His Name was David Freeman by Ruth Kipnis

When I saw His Name was David Freeman by Ruth Kipnis in NetGalley’s Read Now section I thought it looked interesting and different from most of the other books I read. And it has an unusual cover.

Blurb:

With the sudden death of his father, seventeen-year-old David is forced to leave the security of the estate his father managed in Prussia in search of an uncle living near Kiev in the Ukraine. Carrying with him the dream of owning a grand farm of his own someday. Fate plays into his hands as he’s given the opportunity to immigrate to America taking with him his new bride. In telling his story to his granddaughter he relives the joys, the sorrows and the hardships of raising a family in a world strange to him.

Bewildered as the first generation rejects the old world customs and assimilates into the cultural, the story traces David’s family through the second and third generations from the 1880’s of the Russian Czars to 1960’s in America.

Biography

Raised in Northern California, Ruth developed a love for horses at an early age. She and her husband raised their family in Woodside, California where they participated in the local horse activities from horse shows to fox hunting.

Through a twist of fate they turned a hobby into a thriving business when they added a Thoroughbred Training Center to their already growing Thoroughbred broodmare operation.

After retiring Ruth and her husband spent two years aboard their boat, the Paradigm, sailing the waters of Mexico. Settling in Puerto Vallarta they returned to the States seven years later for medical reasons. They purchased a farm in South Carolina filling it with ex-race horses.

Writing came late in her varied career. Ruth believes all of us have some secret desire, be it to ride a bike, play a guitar, paint a picture, or in her case write a novel. Age should not dissuade anyone from the joy of following one’s bliss.

Seeing her stories in print, knowing people are enjoying what she has written she says is reward enough. All proceeds from the book are donated to charity.

My thoughts:

Overall it is an enjoyable book – it’s a love story and a family drama.

In the author’s note Ruth Kipnis clarifies that this is a novel based on the author’s research into her family history. Her story mirrors the stories of so many impoverished and poorly educated farmers who had left the Ukraine in the late 1880s during the brutal reign of Czar Alexander III. ‘Whilst some failed, most by sheer will and hard work created a better, richer life than they had ever known.’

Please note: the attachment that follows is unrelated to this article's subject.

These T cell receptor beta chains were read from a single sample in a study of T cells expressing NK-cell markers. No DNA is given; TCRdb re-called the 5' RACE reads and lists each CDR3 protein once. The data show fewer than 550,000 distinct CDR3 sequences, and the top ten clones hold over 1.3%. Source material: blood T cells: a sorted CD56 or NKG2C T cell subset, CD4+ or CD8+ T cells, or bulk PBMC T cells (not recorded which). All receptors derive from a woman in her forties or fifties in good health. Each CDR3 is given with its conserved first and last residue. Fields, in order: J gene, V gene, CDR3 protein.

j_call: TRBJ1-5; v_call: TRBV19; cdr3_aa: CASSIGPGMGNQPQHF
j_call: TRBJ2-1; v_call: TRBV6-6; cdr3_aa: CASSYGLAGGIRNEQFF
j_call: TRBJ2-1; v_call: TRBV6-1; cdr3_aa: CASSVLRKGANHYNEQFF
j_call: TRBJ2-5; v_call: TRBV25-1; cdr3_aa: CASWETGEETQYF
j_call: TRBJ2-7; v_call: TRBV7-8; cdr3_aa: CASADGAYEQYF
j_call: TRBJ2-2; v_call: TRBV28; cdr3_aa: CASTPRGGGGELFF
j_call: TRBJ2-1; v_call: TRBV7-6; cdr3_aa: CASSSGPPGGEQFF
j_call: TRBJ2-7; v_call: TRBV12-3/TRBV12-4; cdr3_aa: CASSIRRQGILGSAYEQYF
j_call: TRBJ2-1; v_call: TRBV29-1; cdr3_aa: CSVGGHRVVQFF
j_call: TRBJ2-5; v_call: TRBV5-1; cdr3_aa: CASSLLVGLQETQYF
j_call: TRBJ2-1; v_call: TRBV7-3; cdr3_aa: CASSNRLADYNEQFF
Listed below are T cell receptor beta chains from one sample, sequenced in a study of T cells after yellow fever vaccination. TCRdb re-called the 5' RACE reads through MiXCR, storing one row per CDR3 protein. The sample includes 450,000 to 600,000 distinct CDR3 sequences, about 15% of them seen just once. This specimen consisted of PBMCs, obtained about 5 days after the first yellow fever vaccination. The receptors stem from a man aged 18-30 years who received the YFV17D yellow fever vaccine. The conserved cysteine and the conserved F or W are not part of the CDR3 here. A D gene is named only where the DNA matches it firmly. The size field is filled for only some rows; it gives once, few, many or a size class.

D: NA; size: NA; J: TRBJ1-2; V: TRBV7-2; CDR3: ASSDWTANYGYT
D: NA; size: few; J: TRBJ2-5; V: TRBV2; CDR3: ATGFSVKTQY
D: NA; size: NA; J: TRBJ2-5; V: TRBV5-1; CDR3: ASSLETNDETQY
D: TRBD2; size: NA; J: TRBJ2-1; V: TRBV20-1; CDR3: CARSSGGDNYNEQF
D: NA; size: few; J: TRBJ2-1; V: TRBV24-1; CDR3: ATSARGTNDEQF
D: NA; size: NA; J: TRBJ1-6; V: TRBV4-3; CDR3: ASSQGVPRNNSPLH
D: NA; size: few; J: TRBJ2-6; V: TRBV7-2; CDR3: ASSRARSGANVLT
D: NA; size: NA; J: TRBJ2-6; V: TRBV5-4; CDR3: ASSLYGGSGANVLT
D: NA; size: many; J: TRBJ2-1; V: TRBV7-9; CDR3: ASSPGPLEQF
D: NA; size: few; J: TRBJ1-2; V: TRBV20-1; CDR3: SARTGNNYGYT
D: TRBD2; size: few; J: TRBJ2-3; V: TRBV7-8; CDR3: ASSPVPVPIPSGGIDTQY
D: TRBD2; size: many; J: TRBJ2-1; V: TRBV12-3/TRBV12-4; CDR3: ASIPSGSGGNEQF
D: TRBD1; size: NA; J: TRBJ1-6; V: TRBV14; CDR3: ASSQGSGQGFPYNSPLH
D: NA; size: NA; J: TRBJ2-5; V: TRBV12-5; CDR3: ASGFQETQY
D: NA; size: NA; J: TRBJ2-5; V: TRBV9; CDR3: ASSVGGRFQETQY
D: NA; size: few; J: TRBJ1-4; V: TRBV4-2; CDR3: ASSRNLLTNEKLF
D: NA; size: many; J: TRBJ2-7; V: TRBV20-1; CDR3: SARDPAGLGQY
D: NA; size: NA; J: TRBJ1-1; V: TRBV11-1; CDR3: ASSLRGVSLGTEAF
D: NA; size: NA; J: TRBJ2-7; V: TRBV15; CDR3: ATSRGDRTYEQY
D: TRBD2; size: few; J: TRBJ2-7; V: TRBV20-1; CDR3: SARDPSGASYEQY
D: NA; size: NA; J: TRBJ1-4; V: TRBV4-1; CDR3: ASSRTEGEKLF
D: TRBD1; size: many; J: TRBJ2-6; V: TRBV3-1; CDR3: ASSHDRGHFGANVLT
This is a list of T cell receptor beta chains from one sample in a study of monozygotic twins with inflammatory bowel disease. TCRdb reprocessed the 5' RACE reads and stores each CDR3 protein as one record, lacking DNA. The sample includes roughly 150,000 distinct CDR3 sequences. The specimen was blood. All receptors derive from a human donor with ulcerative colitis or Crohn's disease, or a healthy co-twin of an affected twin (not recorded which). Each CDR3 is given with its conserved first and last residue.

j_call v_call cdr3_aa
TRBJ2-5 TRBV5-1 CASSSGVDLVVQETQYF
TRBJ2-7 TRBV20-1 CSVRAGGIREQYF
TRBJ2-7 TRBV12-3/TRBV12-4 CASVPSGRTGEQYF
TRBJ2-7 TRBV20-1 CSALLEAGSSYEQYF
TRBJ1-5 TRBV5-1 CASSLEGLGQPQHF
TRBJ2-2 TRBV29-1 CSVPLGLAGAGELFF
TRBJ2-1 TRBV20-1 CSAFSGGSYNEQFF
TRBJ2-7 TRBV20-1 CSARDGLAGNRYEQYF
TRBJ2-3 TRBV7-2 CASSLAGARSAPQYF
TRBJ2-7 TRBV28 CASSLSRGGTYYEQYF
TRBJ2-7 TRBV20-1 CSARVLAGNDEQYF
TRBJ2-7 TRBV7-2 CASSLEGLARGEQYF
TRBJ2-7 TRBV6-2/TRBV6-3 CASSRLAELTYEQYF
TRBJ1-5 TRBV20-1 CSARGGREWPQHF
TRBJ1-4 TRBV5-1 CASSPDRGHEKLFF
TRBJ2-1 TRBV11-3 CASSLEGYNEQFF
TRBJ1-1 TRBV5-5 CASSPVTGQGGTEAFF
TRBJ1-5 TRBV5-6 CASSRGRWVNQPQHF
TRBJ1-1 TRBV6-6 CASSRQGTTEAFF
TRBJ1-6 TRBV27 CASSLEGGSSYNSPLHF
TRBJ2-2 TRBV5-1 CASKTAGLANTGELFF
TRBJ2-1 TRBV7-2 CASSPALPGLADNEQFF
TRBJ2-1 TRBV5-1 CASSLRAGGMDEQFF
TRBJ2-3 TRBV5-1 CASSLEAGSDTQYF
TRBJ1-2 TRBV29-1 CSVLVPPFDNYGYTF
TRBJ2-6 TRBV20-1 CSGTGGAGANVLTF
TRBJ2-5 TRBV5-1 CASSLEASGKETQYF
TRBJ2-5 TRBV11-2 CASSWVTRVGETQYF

I loved the first part in which David tells his granddaughter Maya the story of his life. He was born in Prussia (later Poland) where his father worked on the estate of Count Frederic Von Zoransky. After his father’s death he went to live with his uncle in Grodov, a Shtetl (a small village) near Kiev in the Ukraine before emigrating to America in the late 1880s.

The details of his early life, the horrors of the voyage to America and the difficulties the immigrants encountered are vividly described, bringing the story to life. The family’s struggles against anti-semitism, prejudice and hardship are fascinating. When he and Miriam, his wife, arrived at Ellis Island he gave his name as ‘David Freeman’ because he couldn’t chance using his real name in case he was identified as an Army deserter. He’d made it to America as a free man.

I loved the descriptions of all the places in the book – I could see the hustle and bustle of Kiev, with its wide streets crowded with people and filled with fine horse drawn carriages. Similarly the farm in Connecticut that eventually David was able to buy with a loan from the Jewish Agricultural Society is described in fine detail.

Whilst I did like the second part of the book in which Maya brings the story of her family up to date through the Second World War and upto the 1960s, I didn’t find that it had the same level of drama and appeal as the first part. There are also a number of grammatical and typing errors throughout the book.

  • Format: Kindle Edition
  • File Size: 666 KB
  • Print Length: 263 pages
  • First published 15 September 2016
  • Publisher: First Edition Design Publishing
  • Source: my thanks to NetGalley for my copy

5 thoughts on “His Name was David Freeman by Ruth Kipnis”

  1. It does sound as though there’s much to like in this book, Margaret. I do enjoy a well-written family saga, and the settings sound terrific. I know what you mean about things like grammatical errors, though. They can be distracting. Still, sounds like a solid read overall.

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  2. I hate to be “that person”, but I will be: typographical errors, spelling mistakes, and bad grammar take me right out of a story. I lose confidence in the author and, after a while, although I know it’s petty, I find myself waiting for the next mistake rather than getting into the story. I think that if you’re going to go through the toil and effort of writing a book, at least hire a competent proofreader or copy editor when you’re done to give the book a final polish. Any book can have an occasional slip-up, but when there are enough errors throughout the book that it becomes noticeable, someone missed an important step.

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    1. I know how you feel, Deb, but in this case I was prepared to overlook the errors, even though some of them were misplaced apostrophes – a pet hate of mine. Some were quite amusing – such as ‘lack of quilt’ for ‘lack of guilt’ for example.:)

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